Elmer Gantry (1960) - News Poster

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Will ‘The Shape of Water’ be the ninth Best Picture Oscar champ not to win any of its three-plus acting nominations?

Will ‘The Shape of Water’ be the ninth Best Picture Oscar champ not to win any of its three-plus acting nominations?
The Shape of Water” is one of two Best Picture Oscar nominees with three acting nominations — the other being “Three Billboards Outside Ebbing, Missouri” — but star Sally Hawkins and supporting players Octavia Spencer and Richard Jenkins are not predicted to win any of them. If they indeed go 0-3 on Sunday and “The Shape of Water” takes the top prize, the fantasy drama will join eight other Best Picture champs that did not convert any of its three-plus acting nominations into wins.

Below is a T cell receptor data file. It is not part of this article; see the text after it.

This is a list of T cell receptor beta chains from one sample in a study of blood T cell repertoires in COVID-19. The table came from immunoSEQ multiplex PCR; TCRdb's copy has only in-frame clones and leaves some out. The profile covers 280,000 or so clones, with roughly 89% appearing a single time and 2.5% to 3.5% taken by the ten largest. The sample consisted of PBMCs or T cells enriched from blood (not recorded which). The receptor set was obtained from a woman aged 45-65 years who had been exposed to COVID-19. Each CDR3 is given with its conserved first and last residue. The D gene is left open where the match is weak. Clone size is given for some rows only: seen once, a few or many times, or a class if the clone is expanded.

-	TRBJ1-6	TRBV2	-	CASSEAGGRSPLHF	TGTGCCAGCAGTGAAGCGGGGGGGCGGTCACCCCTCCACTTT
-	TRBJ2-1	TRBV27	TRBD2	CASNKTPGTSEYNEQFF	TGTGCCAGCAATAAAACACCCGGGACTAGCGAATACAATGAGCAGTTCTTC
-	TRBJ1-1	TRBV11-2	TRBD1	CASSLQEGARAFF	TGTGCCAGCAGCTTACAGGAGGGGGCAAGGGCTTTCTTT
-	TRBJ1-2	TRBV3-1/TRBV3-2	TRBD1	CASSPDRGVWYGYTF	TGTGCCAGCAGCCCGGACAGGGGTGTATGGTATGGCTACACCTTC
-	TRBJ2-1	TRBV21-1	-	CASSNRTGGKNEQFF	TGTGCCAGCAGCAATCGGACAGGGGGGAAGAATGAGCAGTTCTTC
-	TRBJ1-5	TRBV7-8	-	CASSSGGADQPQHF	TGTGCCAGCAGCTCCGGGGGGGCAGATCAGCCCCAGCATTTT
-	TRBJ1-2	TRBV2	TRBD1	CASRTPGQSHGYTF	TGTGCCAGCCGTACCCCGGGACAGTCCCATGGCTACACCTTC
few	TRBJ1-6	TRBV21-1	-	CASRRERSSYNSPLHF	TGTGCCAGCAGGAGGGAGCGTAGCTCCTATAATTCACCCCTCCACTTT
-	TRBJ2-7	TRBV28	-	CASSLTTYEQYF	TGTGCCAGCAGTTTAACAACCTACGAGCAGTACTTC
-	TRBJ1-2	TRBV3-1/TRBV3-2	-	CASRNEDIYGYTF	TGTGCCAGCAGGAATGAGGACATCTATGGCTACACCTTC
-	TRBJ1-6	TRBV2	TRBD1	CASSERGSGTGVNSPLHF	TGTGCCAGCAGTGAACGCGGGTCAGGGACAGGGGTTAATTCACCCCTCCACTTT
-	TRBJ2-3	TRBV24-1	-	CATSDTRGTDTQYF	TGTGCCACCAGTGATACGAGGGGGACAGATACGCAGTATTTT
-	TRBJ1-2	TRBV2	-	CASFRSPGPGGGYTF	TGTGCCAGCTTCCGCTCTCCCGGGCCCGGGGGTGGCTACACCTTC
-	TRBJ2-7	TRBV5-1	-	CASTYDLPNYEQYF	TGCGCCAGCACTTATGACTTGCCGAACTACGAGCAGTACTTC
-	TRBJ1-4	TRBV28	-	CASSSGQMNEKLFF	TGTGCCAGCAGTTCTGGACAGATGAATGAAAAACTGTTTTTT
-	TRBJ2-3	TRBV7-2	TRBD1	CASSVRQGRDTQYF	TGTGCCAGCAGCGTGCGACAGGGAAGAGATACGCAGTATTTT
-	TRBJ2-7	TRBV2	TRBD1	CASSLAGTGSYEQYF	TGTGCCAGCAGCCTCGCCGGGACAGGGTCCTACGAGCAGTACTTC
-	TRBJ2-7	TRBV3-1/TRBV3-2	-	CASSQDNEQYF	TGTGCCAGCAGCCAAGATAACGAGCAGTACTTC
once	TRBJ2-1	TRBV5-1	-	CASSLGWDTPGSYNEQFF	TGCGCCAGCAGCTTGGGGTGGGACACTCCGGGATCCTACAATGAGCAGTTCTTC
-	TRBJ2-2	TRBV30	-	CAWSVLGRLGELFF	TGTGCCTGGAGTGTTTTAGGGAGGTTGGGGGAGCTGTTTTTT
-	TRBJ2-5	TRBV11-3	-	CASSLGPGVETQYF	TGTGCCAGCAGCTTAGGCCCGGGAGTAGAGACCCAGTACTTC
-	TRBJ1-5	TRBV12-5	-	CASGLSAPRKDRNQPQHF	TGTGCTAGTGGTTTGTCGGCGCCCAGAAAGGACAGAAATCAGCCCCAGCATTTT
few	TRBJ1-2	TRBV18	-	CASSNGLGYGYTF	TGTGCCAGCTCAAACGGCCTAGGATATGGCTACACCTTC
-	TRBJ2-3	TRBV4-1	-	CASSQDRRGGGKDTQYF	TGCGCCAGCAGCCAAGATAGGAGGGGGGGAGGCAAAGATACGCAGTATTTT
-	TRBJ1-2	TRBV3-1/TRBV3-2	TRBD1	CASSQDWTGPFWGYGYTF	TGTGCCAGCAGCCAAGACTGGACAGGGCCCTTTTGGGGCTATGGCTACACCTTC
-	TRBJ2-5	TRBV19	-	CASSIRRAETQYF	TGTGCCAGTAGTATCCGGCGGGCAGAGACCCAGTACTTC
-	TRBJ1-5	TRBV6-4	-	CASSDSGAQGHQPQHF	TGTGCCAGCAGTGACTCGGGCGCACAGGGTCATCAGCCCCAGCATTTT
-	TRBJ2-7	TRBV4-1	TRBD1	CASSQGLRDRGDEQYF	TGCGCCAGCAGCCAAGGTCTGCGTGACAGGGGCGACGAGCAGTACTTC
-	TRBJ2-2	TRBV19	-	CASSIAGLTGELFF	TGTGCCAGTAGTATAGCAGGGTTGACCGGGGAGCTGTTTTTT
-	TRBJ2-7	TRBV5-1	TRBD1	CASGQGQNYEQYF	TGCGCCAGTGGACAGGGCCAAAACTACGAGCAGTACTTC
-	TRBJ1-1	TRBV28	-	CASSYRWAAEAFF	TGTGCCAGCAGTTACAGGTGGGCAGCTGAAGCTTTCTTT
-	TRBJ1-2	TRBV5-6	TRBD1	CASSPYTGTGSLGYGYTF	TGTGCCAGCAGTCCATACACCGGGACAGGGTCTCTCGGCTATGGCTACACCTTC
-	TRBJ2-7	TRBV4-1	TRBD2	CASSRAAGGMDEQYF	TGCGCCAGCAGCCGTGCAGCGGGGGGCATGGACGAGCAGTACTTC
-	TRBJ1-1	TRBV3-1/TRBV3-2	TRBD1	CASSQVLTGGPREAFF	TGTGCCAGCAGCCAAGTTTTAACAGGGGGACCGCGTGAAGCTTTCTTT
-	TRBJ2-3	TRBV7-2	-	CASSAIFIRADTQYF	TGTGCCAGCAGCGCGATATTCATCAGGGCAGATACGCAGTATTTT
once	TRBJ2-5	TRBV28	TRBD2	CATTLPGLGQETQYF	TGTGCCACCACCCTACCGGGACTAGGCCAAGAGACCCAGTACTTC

“Birdman” (2014) was the most recent Best Picture winner not to carry an acting award from at least three nominations, as Michael Keaton, Emma Stone and Edward Norton fell to Eddie Redmayne (“The Theory of Everything”), Patricia Arquette (“Boyhood”) and J.K. Simmons (“Whiplash”), respectively. Arquette and Simmons were the supporting frontrunners all season, but Keaton was locked in a tight Best Actor race with Redmayne until the SAG Awards
See full article at Gold Derby »

The 21 Most Overlooked Directors in Oscar History, From Ingmar Bergman to Alexander Payne

  • Indiewire